To say expectations were high for Bend Studio’s debut game is one of the greatest understatements in gaming. The open-world zombie apocalypse PS4 exclusive had gamers salivating four years ago after an incredible E3 demo showed hordes of undead swarming over an old sawmill like ants over a lump of sugar. That video has to date been viewed 13 million times on YouTube.
And then the game came out. Marred by framerate issues at launch and a story that wasn’t the undead lovechild of Red Dead Redemption and The Last of Us, the reviewers were, at least in my humble opinion, too quick to give it a 7/10 and move on. There were also those who chose to make political hay out of the game’s protagonist, Deacon St. John, and call out the game for being “uncritical” of him, whatever that means.
- Looks and runs great on PC
- Still a fun open world game with lots to do
- Great sound, acting, and character design
- Enemy AI still dumb
- Story isn't everything it could be
- Zombies all look like clones
Day’s Gone is getting a second chance at the spotlight and after two years since its console release the game may find better reception with actual players than the over-intellectualized gatekeepers of the mainstream gaming press. When appreciated for what it is, and not obsessing over one or two spots it may have missed the mark, Day’s Gone is more than worth your time.
If you’re completely unfamiliar here’s a quick rundown on the plot. A strange virus begins mutating humans into “freakers” and the zombie apocalypse ensues. You play as Deacon St. John, a war veteran, biker, and all-around outcast, trying to survive. Separated from your wife at the beginning of the story we pick up with Deacon two years into the end of the world. He lives out his days as a bounty hunter, walking a morally gray line between self-interest and justice.
He also lives not knowing his wife’s fate and the loss of her is a grief Deacon has to untangle over the course of the game’s 20 or so hours of story. I won’t give anything away but will say what we experience riding the broken road with him isn’t something so profound or so powerful to shape the next generation of games, but it is a story humble enough to recognize its limits and work its damndest to tell an honest tale.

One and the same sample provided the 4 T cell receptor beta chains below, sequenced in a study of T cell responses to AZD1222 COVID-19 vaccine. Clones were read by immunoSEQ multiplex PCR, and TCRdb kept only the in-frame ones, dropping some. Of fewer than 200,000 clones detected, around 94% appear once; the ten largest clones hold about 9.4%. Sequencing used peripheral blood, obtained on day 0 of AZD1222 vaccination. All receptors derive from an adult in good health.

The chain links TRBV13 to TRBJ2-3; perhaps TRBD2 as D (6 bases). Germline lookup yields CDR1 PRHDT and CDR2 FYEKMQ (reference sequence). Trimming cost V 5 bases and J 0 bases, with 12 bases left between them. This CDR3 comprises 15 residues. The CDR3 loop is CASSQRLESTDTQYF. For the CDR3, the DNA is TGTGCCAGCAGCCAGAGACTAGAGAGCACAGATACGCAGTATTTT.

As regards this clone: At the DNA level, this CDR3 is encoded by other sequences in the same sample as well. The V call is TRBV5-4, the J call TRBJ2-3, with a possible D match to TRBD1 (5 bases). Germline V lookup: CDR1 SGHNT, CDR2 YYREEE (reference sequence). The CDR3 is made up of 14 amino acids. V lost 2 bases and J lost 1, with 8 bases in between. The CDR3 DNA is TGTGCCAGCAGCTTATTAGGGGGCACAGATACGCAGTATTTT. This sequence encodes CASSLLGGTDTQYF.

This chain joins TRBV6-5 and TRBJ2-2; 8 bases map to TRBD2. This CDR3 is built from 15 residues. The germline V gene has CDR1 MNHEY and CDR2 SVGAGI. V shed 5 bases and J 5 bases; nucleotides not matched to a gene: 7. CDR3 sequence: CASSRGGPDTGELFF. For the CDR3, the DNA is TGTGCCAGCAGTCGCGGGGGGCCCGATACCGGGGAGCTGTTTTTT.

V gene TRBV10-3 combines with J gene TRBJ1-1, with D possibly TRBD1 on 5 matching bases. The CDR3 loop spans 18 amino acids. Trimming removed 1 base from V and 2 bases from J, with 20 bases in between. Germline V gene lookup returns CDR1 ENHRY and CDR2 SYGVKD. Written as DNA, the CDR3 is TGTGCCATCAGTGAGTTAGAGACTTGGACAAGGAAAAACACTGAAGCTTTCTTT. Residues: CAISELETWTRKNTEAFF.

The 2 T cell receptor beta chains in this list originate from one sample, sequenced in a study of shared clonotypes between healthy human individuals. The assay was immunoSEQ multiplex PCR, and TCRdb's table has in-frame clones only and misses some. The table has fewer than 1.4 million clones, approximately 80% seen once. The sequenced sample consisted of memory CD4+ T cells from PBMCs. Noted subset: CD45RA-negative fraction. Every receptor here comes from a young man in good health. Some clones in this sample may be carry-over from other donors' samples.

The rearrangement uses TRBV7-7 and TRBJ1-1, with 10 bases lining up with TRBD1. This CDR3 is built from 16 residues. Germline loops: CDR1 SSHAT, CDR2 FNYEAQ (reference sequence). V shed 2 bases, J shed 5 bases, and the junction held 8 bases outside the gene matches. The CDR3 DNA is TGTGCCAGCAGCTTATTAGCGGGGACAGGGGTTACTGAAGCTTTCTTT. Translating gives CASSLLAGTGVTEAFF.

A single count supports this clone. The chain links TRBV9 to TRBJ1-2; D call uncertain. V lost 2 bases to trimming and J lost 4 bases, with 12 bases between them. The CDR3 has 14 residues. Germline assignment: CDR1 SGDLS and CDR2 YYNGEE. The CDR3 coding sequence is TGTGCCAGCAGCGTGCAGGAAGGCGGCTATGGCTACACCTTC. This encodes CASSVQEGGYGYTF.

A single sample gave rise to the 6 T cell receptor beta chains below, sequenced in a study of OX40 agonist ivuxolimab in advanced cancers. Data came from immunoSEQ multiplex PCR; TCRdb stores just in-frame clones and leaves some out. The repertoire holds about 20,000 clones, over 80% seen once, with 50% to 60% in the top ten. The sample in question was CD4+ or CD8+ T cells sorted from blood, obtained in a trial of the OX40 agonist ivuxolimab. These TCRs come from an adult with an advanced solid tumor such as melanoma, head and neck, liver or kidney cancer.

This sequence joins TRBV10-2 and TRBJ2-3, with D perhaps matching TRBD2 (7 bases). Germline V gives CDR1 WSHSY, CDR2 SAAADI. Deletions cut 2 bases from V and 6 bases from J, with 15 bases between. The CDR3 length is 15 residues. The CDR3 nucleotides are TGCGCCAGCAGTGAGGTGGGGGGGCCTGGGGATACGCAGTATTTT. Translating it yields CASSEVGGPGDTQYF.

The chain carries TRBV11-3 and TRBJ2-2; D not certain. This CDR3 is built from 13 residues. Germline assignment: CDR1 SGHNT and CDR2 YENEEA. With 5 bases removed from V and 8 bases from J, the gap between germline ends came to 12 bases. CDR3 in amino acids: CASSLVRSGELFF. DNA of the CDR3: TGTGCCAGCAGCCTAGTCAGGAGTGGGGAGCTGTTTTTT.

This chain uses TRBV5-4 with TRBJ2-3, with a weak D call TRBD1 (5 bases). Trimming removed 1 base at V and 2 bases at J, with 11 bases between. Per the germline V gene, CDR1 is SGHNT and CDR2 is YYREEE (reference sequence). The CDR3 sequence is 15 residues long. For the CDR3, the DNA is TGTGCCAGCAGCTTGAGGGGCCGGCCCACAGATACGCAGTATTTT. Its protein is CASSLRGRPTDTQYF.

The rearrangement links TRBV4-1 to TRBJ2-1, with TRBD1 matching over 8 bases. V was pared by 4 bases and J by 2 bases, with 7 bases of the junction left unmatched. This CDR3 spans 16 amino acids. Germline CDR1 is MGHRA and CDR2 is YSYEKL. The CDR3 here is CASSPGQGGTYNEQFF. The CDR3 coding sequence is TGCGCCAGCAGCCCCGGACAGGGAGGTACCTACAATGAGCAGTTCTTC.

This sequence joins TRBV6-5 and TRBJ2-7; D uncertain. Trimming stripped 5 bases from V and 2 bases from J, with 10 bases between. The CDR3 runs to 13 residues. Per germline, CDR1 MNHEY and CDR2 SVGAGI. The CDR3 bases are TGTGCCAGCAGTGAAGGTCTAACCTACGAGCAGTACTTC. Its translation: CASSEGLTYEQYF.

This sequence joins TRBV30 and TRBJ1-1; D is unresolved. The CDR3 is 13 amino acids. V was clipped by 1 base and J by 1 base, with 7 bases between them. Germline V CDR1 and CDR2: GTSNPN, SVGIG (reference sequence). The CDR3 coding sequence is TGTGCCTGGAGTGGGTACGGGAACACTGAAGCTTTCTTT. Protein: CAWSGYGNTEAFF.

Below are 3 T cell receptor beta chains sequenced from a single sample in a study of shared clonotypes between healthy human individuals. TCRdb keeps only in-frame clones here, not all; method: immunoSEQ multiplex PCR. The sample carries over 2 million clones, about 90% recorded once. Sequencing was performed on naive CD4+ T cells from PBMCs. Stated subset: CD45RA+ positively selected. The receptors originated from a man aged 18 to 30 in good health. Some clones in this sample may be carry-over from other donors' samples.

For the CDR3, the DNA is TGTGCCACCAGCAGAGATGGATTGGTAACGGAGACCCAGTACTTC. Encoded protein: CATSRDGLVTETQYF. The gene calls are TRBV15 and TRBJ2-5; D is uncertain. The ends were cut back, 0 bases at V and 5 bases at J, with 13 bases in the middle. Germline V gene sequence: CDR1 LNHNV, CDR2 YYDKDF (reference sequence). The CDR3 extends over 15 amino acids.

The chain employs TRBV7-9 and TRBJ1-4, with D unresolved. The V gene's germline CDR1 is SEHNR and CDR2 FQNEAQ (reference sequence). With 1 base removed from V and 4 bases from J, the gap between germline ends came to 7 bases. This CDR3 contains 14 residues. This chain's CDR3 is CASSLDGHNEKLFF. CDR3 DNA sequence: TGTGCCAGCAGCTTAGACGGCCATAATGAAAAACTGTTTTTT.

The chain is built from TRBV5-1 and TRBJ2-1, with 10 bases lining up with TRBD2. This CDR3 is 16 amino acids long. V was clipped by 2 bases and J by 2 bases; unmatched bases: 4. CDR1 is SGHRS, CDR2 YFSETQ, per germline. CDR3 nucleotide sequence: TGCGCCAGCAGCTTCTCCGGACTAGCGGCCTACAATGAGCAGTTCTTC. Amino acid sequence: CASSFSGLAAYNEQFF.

I surprised myself getting back into the game, expecting to play for an hour or two to get a feel for it and sum up the difference between the PC version and it’s PS4 predecessor. But time seemed to melt away as I rode through abandoned towns, deserted camp sites, and through hordes of bloodthirsty mutants.
Playing the game again with a hazy recollection of just how good it looked on PS4 was revelatory when I opened up all the graphical settings. This world is gorgeous. Full stop. The way shafts of light shine through the trees, the texture of rocks on the shore of a lake, and the rising smoke from a burned-out freaker nest, they’re all captured in absolutely stunning detail. It truly is something to behold when you play this game on a beefy PC. The photo mode is also fantastic.
To take full advantage if you have a powerful PC, learn how to use reshade. It will change the way you enjoy games. Essentially it mods all your pc games to accept overlays and effects not unlike video or photo editing software. I’ve applied the Dawn of the Dead reshade to my game and it makes a jaw-dropping impact. This tutorial on reshade will be handy to get you started.
Sound design is likewise top notch as the score, ambient sound, and effects are pure pleasure for your ears. Rain pattering on a tin roof, the roar of your bike engine, the howl of a freaker charging at you in a frenzy, it all weaves into one beautiful tapestry of audio. Paired with the visuals there’s few games that can compare; it’s that much of a feast for the senses.
At its core Day’s Gone is both a shooting and a melee combat game. You’ll put the few bullets you come across to good use against freakers and rely on axes, bats, and 2X4s when they get too close for comfort. The gunplay feels tight yet challenging as you’ll need perfect timing to nail headshots on charging freakers or roll out of the way to counter with a melee strike.